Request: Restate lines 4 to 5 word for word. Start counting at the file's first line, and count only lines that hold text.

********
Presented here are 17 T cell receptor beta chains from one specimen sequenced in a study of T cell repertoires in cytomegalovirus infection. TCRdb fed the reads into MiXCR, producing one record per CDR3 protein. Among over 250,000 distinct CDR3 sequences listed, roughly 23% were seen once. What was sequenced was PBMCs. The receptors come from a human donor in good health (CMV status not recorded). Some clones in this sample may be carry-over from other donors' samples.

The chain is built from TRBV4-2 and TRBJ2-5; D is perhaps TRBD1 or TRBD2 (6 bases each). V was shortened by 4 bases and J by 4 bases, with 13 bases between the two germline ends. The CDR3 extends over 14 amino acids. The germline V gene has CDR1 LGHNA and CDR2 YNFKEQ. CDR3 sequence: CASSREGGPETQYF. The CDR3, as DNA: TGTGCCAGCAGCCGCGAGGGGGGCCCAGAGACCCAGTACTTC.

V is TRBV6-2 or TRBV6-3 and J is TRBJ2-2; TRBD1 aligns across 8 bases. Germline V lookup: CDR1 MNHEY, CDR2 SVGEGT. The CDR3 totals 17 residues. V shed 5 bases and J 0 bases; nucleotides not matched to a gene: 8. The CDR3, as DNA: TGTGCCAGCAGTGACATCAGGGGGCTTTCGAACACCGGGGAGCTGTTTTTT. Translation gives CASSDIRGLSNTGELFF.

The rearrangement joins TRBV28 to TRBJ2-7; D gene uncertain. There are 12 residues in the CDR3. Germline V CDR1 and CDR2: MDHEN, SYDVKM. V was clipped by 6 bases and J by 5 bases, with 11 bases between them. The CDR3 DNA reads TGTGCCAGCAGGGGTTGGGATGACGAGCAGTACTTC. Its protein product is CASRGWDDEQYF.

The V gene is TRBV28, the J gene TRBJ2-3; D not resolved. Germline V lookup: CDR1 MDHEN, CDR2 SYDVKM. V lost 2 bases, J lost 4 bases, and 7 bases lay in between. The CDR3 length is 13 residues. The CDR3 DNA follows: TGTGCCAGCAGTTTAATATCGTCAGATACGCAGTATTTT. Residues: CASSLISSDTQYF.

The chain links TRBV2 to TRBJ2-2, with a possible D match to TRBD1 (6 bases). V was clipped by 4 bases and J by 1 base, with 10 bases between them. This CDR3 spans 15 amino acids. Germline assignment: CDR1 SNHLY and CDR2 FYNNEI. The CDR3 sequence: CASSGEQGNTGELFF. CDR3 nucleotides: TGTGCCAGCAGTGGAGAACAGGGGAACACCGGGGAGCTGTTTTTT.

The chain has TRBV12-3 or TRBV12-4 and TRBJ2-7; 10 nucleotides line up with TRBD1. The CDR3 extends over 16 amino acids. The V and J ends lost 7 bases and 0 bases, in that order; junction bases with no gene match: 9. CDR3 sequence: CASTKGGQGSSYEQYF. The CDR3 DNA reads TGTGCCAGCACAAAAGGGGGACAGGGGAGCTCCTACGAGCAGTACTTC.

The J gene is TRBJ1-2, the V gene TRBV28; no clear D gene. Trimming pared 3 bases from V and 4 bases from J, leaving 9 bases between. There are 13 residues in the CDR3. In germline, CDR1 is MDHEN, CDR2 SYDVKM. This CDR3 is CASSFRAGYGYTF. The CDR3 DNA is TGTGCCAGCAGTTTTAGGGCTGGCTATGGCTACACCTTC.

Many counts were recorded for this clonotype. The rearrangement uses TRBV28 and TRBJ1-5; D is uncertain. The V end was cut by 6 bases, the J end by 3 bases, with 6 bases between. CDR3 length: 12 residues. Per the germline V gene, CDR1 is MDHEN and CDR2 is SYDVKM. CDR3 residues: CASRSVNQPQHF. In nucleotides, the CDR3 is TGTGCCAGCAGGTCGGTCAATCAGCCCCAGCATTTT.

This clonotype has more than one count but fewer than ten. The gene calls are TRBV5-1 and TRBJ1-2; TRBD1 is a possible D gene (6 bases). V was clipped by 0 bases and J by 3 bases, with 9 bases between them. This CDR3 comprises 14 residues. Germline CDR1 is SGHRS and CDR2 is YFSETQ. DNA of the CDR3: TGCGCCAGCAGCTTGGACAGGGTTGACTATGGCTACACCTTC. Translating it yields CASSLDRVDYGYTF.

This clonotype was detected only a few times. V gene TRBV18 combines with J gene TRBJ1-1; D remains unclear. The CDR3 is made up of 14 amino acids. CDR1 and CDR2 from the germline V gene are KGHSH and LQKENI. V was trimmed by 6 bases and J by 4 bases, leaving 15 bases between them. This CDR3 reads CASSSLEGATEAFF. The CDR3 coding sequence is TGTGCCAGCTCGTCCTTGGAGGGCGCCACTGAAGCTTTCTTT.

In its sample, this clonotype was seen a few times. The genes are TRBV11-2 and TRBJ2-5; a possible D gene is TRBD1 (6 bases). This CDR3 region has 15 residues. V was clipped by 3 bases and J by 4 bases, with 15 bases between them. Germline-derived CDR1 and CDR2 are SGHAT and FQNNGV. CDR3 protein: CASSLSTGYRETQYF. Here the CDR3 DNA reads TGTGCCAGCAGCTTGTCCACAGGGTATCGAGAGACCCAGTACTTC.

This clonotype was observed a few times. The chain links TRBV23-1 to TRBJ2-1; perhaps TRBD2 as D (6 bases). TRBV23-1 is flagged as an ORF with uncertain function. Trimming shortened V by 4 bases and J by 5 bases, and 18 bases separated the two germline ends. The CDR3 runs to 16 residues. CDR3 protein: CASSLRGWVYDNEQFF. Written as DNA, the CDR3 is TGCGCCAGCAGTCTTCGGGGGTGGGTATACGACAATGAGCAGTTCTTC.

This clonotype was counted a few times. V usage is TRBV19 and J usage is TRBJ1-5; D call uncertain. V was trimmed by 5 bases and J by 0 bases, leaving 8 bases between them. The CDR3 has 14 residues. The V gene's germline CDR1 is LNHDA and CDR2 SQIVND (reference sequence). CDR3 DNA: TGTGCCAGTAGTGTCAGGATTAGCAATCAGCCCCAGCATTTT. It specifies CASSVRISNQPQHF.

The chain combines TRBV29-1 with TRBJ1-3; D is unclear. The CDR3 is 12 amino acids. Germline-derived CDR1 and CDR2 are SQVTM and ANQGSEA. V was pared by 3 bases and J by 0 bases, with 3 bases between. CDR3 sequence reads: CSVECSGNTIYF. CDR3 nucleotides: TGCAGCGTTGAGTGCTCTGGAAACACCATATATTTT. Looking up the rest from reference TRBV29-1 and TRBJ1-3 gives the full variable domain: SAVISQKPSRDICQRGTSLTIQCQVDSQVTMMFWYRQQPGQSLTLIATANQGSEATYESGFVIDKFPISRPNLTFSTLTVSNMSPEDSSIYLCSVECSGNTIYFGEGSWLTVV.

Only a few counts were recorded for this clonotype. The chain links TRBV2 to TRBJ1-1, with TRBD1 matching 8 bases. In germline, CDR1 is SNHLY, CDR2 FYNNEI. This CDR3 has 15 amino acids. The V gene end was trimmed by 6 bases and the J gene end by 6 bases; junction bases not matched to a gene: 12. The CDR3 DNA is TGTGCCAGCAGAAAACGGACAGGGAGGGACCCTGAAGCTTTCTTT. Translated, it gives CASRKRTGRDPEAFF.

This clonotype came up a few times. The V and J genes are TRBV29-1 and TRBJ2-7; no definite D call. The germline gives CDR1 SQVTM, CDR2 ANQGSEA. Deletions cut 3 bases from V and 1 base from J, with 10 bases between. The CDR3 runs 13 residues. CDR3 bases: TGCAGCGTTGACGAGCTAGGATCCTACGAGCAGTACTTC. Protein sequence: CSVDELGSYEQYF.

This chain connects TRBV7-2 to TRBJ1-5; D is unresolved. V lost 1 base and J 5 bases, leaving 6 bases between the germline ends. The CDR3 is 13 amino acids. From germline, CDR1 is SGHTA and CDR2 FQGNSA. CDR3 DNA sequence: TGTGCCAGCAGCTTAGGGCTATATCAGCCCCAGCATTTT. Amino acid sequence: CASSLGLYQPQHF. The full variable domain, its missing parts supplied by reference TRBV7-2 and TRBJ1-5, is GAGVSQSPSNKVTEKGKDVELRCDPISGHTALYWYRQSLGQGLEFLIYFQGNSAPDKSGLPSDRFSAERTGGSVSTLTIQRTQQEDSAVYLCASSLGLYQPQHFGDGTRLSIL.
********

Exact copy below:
The rearrangement joins TRBV28 to TRBJ2-7; D gene uncertain. There are 12 residues in the CDR3. Germline V CDR1 and CDR2: MDHEN, SYDVKM. V was clipped by 6 bases and J by 5 bases, with 11 bases between them. The CDR3 DNA reads TGTGCCAGCAGGGGTTGGGATGACGAGCAGTACTTC. Its protein product is CASRGWDDEQYF.

The V gene is TRBV28, the J gene TRBJ2-3; D not resolved. Germline V lookup: CDR1 MDHEN, CDR2 SYDVKM. V lost 2 bases, J lost 4 bases, and 7 bases lay in between. The CDR3 length is 13 residues. The CDR3 DNA follows: TGTGCCAGCAGTTTAATATCGTCAGATACGCAGTATTTT. Residues: CASSLISSDTQYF.